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Natural Gas Futures May Drop as Mild Weather Replaces Cold

Natural gas futures may drop next week on forecasts for moderate weather after a frigid start to January, a Bloomberg survey showed.

Seven of 14 analysts, or 50 percent, predicted that futures will decline on the New York Mercantile Exchange through Jan. 4. Five, or 36 percent, said gas will advance and two said prices will stay the same. Last week, 57 percent of participants said gas would rise this week.

Unusually cold weather will be replaced as warmer air spreads east from the central U.S. over the next 11 to 15 days, according to MDA Weather Services in Gaithersburg, Maryland.

A stockpile surplus has expanded in December as above-normal temperatures reduced demand for the heating fuel.

“Even though we have colder temperatures every day that goes by, we still have plenty in storage,” said Phil Flynn, senior market analyst at Price Futures Group in Chicago. “It’s not really cold enough to cut into that supply yet.”

Natural gas rose 1.8 cents, or 0.5 percent, to $3.469 per million British thermal units this week in New York. The futures are up 16 percent this year, heading for the first annual gain in five years.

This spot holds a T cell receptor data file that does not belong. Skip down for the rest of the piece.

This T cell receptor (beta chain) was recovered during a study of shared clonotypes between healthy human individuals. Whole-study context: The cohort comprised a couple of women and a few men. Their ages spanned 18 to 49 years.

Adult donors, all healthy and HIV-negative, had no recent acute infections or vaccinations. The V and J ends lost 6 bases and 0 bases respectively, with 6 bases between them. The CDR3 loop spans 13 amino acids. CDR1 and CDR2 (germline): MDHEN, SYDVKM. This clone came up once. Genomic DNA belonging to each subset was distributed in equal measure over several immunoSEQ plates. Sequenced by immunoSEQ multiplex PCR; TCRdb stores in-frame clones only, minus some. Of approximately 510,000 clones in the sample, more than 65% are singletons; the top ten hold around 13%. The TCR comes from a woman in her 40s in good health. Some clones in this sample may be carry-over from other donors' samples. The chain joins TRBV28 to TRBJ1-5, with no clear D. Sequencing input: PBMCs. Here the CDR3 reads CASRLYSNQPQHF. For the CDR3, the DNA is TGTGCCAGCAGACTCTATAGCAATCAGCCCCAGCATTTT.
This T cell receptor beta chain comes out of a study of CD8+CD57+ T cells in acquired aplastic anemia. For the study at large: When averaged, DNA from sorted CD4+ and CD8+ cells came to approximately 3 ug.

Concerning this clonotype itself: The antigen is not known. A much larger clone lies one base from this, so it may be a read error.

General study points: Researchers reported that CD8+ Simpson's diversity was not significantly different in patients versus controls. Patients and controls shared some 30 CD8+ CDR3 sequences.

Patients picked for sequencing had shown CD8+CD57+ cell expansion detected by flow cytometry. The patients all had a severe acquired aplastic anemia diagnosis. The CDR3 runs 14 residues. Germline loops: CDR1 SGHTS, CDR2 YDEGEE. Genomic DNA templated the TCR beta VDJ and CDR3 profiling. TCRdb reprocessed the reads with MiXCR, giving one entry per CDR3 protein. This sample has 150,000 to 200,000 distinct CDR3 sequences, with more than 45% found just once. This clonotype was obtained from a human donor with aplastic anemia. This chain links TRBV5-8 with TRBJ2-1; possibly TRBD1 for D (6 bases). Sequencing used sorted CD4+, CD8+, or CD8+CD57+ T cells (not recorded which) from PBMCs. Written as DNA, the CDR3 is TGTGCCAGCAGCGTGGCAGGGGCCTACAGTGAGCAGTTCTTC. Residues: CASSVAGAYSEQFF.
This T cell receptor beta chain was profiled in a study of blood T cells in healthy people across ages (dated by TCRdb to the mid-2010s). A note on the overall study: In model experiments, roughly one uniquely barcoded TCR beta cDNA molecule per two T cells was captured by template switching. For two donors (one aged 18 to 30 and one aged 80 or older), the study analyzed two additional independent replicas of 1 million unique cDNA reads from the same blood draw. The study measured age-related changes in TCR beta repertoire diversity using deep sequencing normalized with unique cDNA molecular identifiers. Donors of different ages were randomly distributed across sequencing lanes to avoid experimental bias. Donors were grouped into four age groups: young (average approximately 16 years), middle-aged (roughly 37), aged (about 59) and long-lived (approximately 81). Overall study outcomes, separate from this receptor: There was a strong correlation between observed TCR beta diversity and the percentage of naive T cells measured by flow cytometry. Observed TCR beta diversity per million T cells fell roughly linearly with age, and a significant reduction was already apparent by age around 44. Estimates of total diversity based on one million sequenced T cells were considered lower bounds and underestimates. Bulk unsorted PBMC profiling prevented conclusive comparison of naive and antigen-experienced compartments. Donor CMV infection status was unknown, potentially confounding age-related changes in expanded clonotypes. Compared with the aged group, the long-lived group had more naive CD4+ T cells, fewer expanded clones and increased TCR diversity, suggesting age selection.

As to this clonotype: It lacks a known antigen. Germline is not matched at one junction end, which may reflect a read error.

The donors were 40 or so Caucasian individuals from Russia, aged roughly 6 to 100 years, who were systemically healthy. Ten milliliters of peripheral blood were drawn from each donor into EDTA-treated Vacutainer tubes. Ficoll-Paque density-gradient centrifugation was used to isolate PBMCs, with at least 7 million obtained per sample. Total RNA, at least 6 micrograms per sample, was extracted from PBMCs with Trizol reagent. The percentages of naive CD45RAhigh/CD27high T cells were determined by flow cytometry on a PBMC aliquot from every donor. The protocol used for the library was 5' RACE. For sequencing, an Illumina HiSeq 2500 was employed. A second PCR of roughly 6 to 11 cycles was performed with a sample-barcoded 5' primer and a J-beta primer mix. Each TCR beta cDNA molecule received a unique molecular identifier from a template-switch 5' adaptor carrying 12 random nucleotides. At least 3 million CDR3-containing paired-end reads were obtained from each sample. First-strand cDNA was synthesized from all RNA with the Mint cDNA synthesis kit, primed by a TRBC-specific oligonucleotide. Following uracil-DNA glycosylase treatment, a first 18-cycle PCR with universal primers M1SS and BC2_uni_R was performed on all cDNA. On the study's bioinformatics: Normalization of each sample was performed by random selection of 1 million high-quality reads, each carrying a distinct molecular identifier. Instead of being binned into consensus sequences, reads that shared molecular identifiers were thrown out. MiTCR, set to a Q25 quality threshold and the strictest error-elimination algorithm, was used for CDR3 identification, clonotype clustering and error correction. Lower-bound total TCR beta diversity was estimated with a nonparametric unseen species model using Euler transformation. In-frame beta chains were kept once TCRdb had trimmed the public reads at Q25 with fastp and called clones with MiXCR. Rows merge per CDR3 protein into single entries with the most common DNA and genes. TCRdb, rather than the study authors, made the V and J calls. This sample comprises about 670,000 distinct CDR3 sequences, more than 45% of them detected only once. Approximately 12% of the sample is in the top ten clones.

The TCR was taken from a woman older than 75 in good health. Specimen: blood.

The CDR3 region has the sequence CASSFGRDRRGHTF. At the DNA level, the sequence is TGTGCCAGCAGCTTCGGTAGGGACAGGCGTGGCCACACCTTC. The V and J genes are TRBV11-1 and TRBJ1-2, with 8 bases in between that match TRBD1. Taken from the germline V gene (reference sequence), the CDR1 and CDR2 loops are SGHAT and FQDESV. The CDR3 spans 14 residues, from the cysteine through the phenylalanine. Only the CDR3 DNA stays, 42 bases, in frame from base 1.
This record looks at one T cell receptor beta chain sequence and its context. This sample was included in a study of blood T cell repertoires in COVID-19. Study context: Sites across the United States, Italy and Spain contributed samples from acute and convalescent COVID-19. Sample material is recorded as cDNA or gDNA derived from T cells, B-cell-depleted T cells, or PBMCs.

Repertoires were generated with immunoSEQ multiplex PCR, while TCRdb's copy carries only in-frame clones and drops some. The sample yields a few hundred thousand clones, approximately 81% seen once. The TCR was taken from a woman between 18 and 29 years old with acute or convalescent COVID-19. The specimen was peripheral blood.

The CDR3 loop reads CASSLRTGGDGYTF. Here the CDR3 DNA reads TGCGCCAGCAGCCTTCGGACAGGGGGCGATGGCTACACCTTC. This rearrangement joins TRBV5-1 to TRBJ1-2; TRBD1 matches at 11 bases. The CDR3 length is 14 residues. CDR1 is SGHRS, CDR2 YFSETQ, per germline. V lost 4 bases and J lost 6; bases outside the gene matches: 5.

Prices will probably stay in a tight range of around $3.30 to $3.50 with a “downward bias” because ample supplies, weather forecasts and thin trading volume during of the New Year’s holiday period, Flynn said.

Stockpile Decline

U.S. gas stockpiles fell by 72 billion cubic feet to 3.652 trillion during the week ended Dec. 21, the Energy Department said today. The drop matched estimates by analysts and Bloomberg users. The five-year average decline for the week is 140 billion, department data show.

An inventory surplus widened to 12.8 percent above the five-year average from 10.2 percent the previous week and 4.6 percent at the end of November.

The gas survey has correctly forecast the direction of prices 49 percent of the time since its June 2004 introduction.

Bloomberg’s survey of natural-gas analysts and traders asks for an assessment of whether Nymex natural-gas futures will probably rise, fall or remain neutral in the coming week. This week’s results were:


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